A little history.

The ancestral home of NN.C, before there was a .C. South side of the Lou, in a neighborhood turning Bosnian around the edges.

Posted at 3:46 pm in iPhone |

32 responses to “A little history.”

  1. James said on September 20, 2008 at 4:22 pm

    So, where the heck is that? Somewhere in Columbus?

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  2. nancy said on September 20, 2008 at 4:24 pm

    the Lou: St. Louis. At least, that’s what Nelly says.

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  3. Jeff (the mild-mannered one) said on September 20, 2008 at 4:30 pm

    Bosnians? Rakia and cevapi for dinner, opa!

    Was this ever a good day for a long hike and a few hours teaching kids how to make flint projectile points . . . hey, i just realized i do have a barterable skill, if we revert far enough.

    Gotta make something for dinner, but i’ll come down decisively in the middle on natural law — i’ve had two different Catholic bishops try to explain it to me, but i’m still thinking it’s a category more for theology than jurisprudence. As a conservative, i worry (cautiously) about fiddling with the definition of marriage out of common law, but as a pragmatist i’ll note that cultural conservatives have not managed the practice of marriage very well, leaving the door open to saying “why not adjust the definition and try a new tack?”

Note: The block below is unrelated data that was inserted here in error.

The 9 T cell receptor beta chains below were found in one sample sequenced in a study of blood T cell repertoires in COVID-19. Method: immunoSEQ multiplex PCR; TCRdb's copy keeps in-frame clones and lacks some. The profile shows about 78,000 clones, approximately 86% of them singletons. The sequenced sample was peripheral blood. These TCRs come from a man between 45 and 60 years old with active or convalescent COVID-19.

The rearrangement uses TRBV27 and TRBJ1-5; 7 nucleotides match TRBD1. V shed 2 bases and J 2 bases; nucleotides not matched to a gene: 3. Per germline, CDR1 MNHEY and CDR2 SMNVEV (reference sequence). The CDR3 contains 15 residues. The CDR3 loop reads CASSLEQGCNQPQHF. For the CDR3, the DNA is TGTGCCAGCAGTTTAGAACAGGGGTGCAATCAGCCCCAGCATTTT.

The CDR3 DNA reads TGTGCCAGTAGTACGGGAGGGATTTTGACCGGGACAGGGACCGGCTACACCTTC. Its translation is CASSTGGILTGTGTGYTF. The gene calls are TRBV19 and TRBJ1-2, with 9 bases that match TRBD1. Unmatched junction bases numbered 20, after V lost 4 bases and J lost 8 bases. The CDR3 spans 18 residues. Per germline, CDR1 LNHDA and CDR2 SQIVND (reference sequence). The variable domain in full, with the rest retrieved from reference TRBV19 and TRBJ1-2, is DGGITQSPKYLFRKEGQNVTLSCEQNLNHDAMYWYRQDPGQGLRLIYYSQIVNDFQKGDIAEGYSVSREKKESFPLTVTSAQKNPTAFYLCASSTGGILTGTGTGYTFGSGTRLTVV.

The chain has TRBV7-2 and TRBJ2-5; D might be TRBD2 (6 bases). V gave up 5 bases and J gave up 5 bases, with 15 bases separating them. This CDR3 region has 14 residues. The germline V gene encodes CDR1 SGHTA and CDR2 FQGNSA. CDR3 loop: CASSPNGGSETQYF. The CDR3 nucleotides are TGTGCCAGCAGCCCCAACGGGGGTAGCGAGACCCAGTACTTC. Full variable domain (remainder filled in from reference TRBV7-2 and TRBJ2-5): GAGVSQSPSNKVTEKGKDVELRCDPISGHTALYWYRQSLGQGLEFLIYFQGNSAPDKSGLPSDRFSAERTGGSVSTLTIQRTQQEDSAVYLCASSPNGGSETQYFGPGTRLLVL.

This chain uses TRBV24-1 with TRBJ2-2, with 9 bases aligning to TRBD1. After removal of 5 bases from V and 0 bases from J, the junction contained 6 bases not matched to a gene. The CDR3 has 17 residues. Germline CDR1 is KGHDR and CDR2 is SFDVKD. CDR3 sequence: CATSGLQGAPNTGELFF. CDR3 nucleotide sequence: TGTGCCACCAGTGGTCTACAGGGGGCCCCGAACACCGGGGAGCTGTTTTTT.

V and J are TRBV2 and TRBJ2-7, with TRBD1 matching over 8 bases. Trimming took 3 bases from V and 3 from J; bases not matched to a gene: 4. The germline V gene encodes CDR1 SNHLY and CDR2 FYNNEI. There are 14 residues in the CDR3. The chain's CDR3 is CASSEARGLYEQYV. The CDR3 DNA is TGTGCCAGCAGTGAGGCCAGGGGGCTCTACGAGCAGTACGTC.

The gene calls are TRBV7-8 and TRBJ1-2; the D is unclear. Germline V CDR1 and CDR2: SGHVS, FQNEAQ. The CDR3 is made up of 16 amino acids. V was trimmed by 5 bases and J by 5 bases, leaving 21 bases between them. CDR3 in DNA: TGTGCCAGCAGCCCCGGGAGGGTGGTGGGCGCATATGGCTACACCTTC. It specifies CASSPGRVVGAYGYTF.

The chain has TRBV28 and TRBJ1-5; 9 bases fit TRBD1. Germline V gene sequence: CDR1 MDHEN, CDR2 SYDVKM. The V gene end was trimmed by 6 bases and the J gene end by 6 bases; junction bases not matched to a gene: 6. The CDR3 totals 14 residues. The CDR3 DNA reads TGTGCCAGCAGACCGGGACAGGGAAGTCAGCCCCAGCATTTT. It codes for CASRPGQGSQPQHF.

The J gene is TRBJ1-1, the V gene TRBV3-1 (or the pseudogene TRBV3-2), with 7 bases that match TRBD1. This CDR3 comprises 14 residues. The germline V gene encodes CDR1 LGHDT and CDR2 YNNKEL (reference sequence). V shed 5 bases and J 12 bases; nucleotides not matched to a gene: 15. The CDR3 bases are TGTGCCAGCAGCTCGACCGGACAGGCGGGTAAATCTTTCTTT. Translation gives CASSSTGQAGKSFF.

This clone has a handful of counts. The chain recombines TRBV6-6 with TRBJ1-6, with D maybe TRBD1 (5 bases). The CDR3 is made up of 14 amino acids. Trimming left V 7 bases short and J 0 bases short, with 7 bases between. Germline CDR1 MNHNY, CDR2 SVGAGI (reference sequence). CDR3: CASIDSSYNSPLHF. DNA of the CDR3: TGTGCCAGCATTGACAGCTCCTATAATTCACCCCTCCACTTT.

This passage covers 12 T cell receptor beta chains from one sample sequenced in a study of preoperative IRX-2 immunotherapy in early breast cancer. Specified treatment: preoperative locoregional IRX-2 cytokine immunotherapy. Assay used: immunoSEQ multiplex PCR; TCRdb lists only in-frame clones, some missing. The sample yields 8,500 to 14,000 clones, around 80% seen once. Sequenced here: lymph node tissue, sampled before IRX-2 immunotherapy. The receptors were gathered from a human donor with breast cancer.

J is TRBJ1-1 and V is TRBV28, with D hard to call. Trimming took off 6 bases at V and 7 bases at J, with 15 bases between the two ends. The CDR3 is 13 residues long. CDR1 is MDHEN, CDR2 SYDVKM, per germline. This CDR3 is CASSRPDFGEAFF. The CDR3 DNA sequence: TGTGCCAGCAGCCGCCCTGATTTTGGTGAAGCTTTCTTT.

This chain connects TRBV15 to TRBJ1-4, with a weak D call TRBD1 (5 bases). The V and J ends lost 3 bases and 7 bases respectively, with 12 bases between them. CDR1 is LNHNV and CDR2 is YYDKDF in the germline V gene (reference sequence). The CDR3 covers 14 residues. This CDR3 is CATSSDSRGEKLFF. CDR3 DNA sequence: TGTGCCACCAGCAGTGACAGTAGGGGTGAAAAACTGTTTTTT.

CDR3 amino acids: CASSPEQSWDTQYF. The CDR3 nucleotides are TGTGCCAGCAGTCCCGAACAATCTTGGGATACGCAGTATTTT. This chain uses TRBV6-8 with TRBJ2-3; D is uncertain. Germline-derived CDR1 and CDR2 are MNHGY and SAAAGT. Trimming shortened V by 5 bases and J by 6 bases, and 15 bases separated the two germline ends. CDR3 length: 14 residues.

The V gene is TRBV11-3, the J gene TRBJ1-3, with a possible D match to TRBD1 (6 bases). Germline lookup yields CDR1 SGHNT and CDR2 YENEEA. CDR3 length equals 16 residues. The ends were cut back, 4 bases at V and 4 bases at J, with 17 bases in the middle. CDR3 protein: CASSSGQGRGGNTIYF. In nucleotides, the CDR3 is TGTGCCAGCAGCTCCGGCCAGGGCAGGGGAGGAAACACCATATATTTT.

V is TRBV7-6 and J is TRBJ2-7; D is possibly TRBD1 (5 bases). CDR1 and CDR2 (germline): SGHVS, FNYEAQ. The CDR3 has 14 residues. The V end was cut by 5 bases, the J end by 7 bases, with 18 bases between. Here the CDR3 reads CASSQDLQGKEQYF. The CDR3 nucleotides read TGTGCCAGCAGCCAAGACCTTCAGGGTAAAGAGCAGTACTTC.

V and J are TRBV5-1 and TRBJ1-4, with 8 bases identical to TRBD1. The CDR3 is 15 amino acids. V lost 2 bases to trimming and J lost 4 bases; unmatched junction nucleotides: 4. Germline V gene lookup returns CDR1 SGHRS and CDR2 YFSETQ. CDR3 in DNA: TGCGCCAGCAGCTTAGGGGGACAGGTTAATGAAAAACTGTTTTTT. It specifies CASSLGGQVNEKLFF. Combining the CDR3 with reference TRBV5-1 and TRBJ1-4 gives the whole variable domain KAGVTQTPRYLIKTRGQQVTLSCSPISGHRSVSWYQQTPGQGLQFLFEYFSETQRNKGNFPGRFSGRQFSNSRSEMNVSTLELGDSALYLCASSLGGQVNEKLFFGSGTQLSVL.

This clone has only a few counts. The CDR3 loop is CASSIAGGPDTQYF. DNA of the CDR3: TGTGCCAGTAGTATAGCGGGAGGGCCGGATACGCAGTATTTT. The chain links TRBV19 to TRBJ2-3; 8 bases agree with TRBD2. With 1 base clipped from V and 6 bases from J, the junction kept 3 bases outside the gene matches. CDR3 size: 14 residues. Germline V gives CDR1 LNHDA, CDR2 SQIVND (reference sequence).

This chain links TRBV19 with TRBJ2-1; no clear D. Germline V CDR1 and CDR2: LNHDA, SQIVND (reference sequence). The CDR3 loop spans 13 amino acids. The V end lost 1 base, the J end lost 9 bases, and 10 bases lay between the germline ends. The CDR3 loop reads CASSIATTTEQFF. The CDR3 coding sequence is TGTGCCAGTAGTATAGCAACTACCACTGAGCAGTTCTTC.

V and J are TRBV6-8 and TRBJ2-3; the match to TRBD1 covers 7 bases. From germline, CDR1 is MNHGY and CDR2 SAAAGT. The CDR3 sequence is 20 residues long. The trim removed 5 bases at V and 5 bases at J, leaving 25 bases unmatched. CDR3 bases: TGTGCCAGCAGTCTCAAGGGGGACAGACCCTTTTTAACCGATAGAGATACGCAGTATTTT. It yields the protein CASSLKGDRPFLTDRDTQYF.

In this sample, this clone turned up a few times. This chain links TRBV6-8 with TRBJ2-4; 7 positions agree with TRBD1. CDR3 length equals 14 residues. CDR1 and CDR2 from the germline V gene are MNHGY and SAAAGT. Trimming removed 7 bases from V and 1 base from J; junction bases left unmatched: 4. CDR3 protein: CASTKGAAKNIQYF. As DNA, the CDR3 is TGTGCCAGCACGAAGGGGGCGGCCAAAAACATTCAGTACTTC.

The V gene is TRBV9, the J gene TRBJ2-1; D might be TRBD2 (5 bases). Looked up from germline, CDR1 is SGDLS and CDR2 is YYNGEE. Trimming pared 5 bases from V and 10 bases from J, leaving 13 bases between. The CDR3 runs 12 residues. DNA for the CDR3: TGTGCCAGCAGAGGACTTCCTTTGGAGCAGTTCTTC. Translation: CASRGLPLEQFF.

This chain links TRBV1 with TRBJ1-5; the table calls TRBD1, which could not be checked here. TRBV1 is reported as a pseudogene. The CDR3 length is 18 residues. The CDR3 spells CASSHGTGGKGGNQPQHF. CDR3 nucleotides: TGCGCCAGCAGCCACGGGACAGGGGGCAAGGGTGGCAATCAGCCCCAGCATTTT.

And as i’ve said here before, i think the historic overlap between church and civic definitions of marriage will lead to a hesitation on re-defining “marriage,” and a re-definition of the public/civic aspect of family & unions of persons as a purely contractual one.

    Then different faith traditions can discuss natural law to their heart’s content as they each decide how they want to seal or solemnize or ratify various couples who come already “united” by civil union at the courthouse or registrar’s office.

    Ten years, tops (except Utah, maybe a couple other states).

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  4. Deborah said on September 20, 2008 at 8:02 pm

    What neighborhood is this in south St. Louis? Is it around Tower Grove Park? Soulard? Sort of looks like either of those areas but hard to tell in isolation.

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  5. nancy said on September 20, 2008 at 11:33 pm

    Don’t know what neighborhood it is, but it sure ain’t Soulard. Very un-chic and still as working-class as it was when we lived there (although a lot more African-American). It’s 3610 Neosho Street, if you know your STL well enough to tell from an address.